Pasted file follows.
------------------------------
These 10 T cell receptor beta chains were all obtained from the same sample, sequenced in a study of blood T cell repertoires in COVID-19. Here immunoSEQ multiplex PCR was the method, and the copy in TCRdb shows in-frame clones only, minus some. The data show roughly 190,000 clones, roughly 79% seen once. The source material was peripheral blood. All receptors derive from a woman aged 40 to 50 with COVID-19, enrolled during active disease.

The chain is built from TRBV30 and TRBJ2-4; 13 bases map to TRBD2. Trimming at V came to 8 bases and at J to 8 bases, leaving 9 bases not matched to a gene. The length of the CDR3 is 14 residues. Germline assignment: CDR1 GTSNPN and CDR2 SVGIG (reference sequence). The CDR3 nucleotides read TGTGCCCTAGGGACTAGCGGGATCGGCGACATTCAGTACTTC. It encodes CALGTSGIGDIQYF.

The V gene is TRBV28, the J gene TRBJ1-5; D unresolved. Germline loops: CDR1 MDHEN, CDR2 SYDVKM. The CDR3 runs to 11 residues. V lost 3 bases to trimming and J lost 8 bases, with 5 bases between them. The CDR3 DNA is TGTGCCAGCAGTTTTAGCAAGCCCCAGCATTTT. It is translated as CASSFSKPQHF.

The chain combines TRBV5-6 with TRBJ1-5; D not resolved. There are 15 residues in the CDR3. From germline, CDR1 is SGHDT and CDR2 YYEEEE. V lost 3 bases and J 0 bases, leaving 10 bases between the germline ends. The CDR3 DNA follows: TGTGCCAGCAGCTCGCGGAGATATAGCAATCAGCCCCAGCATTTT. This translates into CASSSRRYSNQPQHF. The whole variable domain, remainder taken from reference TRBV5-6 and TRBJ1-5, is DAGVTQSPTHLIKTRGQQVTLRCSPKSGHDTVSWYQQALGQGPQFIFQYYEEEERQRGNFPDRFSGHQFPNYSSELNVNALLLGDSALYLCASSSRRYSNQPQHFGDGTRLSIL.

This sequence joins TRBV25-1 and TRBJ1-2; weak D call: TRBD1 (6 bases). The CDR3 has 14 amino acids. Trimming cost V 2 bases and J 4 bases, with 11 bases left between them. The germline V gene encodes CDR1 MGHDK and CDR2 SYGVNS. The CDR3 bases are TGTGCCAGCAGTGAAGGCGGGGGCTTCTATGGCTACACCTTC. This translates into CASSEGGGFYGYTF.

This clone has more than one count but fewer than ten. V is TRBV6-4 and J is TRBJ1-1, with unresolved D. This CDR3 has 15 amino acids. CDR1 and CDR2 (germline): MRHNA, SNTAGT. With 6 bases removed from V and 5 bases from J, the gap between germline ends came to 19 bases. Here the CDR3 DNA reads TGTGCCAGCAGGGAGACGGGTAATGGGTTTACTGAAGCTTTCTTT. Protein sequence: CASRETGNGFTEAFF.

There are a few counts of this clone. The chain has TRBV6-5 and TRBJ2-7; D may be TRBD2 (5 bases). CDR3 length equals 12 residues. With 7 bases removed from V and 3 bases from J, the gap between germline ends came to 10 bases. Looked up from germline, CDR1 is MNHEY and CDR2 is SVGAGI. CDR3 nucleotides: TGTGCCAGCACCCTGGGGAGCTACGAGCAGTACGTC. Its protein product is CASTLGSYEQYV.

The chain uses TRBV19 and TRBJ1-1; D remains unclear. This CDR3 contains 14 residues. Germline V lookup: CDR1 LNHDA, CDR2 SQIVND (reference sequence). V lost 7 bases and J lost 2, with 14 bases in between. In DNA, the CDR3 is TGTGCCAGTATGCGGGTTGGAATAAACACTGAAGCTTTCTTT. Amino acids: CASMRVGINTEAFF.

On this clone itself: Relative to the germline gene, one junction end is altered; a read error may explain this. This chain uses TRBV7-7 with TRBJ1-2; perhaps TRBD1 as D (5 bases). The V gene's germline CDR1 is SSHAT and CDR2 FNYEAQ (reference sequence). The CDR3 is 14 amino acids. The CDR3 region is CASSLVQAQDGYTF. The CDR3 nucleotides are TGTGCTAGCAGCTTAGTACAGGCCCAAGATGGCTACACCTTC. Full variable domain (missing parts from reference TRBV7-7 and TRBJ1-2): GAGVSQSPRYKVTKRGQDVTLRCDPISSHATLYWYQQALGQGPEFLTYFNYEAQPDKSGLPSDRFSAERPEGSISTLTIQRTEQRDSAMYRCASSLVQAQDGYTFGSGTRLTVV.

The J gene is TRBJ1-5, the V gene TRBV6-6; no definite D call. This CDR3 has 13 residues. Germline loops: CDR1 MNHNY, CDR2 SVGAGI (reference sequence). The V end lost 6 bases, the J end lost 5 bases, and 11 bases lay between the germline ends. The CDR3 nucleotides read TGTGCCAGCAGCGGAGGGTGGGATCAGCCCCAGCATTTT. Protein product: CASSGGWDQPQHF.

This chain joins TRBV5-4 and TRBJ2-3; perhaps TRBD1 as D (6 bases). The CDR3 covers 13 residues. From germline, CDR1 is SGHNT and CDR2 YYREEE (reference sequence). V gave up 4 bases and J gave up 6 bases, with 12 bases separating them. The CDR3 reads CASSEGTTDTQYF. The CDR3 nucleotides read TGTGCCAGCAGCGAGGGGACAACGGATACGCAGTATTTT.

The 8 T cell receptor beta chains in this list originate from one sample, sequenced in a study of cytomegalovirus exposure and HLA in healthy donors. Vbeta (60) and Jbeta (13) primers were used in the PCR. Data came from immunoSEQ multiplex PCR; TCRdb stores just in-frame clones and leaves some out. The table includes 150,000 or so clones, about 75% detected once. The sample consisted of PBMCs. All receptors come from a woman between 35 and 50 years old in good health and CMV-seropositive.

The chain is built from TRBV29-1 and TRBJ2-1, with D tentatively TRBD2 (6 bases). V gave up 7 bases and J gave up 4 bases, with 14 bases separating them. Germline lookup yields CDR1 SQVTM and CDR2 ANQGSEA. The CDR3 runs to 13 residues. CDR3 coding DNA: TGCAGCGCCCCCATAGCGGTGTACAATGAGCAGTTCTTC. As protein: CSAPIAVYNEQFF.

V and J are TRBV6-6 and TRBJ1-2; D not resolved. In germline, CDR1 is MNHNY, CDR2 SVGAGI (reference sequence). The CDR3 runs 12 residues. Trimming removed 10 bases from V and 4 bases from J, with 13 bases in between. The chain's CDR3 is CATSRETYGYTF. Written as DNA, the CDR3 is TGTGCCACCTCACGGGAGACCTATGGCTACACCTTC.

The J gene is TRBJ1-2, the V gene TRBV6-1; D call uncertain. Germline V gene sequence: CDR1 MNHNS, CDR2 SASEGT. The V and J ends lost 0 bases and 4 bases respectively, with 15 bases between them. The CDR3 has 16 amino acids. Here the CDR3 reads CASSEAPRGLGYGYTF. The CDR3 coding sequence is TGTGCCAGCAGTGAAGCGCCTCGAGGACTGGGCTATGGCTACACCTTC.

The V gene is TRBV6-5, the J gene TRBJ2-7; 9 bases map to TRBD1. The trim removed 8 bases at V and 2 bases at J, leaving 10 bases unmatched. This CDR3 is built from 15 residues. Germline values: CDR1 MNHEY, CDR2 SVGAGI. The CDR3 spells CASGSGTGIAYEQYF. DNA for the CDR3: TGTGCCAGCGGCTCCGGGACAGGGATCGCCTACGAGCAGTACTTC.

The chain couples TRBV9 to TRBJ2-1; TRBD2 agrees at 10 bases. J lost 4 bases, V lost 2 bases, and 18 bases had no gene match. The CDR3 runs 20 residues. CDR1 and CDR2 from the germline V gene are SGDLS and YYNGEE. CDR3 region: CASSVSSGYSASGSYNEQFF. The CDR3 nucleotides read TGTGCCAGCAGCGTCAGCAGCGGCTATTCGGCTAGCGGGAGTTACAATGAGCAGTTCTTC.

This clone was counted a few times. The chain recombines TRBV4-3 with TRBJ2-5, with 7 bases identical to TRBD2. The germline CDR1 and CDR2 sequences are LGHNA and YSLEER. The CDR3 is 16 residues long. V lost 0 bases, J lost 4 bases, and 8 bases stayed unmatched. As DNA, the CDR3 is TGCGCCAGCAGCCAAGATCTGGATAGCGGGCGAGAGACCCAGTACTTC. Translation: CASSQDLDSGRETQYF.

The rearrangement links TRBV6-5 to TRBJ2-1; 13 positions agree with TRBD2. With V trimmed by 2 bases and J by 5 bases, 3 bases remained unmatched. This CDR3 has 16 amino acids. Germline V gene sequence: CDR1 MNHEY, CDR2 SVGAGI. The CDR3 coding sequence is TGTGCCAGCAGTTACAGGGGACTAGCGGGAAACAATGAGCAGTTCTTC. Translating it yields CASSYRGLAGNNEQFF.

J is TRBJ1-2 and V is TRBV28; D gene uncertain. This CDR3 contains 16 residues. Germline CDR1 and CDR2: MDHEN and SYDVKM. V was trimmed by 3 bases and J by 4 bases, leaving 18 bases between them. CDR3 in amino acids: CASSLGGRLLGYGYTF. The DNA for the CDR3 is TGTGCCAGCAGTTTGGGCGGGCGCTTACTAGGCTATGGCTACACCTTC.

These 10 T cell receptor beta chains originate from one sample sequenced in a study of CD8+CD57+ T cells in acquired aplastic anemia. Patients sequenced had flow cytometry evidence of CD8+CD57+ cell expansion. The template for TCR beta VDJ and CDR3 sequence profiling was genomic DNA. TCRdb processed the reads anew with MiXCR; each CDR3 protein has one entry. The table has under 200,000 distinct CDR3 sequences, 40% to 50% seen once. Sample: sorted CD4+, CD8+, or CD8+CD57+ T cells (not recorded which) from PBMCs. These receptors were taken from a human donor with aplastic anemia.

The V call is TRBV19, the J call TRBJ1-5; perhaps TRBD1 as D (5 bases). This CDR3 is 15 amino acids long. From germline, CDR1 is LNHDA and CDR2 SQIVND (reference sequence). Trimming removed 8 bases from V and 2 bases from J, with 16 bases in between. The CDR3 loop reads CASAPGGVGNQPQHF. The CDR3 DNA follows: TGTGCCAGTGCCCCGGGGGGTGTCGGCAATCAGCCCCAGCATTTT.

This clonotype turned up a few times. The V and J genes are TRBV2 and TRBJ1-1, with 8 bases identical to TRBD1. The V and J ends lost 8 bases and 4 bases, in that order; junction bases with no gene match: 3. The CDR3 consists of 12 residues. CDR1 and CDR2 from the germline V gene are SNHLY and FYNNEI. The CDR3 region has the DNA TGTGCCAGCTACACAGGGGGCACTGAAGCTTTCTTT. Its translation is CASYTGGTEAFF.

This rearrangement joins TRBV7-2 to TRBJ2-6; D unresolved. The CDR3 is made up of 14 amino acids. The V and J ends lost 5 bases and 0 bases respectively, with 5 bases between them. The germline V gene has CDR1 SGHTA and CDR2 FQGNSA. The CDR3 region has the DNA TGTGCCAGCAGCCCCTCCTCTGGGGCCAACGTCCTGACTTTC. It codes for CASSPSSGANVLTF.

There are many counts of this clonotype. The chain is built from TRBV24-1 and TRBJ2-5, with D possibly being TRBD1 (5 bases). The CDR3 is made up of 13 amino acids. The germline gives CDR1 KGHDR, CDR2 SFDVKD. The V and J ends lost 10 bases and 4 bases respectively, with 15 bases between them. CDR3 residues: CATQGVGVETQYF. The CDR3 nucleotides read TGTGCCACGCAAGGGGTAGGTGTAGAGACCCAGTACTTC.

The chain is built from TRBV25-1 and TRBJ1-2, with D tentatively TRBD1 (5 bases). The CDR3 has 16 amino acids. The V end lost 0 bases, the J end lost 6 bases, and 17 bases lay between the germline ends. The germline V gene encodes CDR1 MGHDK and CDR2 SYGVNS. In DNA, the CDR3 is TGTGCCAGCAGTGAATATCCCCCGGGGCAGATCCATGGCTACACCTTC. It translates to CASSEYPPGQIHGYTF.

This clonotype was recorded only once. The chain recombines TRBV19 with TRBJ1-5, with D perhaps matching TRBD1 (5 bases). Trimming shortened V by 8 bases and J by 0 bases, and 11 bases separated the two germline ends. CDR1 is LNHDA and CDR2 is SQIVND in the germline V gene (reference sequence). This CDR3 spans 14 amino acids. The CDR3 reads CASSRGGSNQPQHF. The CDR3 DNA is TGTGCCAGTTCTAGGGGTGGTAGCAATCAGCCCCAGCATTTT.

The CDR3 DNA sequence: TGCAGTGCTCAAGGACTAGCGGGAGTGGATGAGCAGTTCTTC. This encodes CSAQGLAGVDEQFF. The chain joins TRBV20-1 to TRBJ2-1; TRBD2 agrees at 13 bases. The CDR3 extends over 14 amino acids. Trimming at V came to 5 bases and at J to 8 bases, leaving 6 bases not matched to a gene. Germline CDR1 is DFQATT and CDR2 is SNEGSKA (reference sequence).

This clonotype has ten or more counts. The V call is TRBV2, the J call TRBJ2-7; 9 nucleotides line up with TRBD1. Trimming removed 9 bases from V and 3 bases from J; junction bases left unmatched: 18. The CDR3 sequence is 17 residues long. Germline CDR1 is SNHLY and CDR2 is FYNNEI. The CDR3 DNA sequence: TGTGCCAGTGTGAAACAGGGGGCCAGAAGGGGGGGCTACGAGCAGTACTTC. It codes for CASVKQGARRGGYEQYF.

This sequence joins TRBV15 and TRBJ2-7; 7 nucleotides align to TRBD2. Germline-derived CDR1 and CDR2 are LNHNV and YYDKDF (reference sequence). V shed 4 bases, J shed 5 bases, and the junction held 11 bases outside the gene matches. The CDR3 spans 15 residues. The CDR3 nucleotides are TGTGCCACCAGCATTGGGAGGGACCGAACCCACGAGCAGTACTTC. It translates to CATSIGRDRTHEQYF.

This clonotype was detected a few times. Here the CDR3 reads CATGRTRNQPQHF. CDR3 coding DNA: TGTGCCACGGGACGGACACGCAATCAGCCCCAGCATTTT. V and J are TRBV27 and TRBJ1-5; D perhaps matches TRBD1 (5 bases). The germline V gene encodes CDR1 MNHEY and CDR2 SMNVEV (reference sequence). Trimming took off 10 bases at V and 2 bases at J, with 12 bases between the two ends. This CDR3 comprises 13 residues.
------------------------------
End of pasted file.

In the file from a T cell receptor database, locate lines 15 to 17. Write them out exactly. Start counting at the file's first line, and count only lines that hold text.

The J gene is TRBJ1-2, the V gene TRBV6-1; D call uncertain. Germline V gene sequence: CDR1 MNHNS, CDR2 SASEGT. The V and J ends lost 0 bases and 4 bases respectively, with 15 bases between them. The CDR3 has 16 amino acids. Here the CDR3 reads CASSEAPRGLGYGYTF. The CDR3 coding sequence is TGTGCCAGCAGTGAAGCGCCTCGAGGACTGGGCTATGGCTACACCTTC.

The V gene is TRBV6-5, the J gene TRBJ2-7; 9 bases map to TRBD1. The trim removed 8 bases at V and 2 bases at J, leaving 10 bases unmatched. This CDR3 is built from 15 residues. Germline values: CDR1 MNHEY, CDR2 SVGAGI. The CDR3 spells CASGSGTGIAYEQYF. DNA for the CDR3: TGTGCCAGCGGCTCCGGGACAGGGATCGCCTACGAGCAGTACTTC.

The chain couples TRBV9 to TRBJ2-1; TRBD2 agrees at 10 bases. J lost 4 bases, V lost 2 bases, and 18 bases had no gene match. The CDR3 runs 20 residues. CDR1 and CDR2 from the germline V gene are SGDLS and YYNGEE. CDR3 region: CASSVSSGYSASGSYNEQFF. The CDR3 nucleotides read TGTGCCAGCAGCGTCAGCAGCGGCTATTCGGCTAGCGGGAGTTACAATGAGCAGTTCTTC.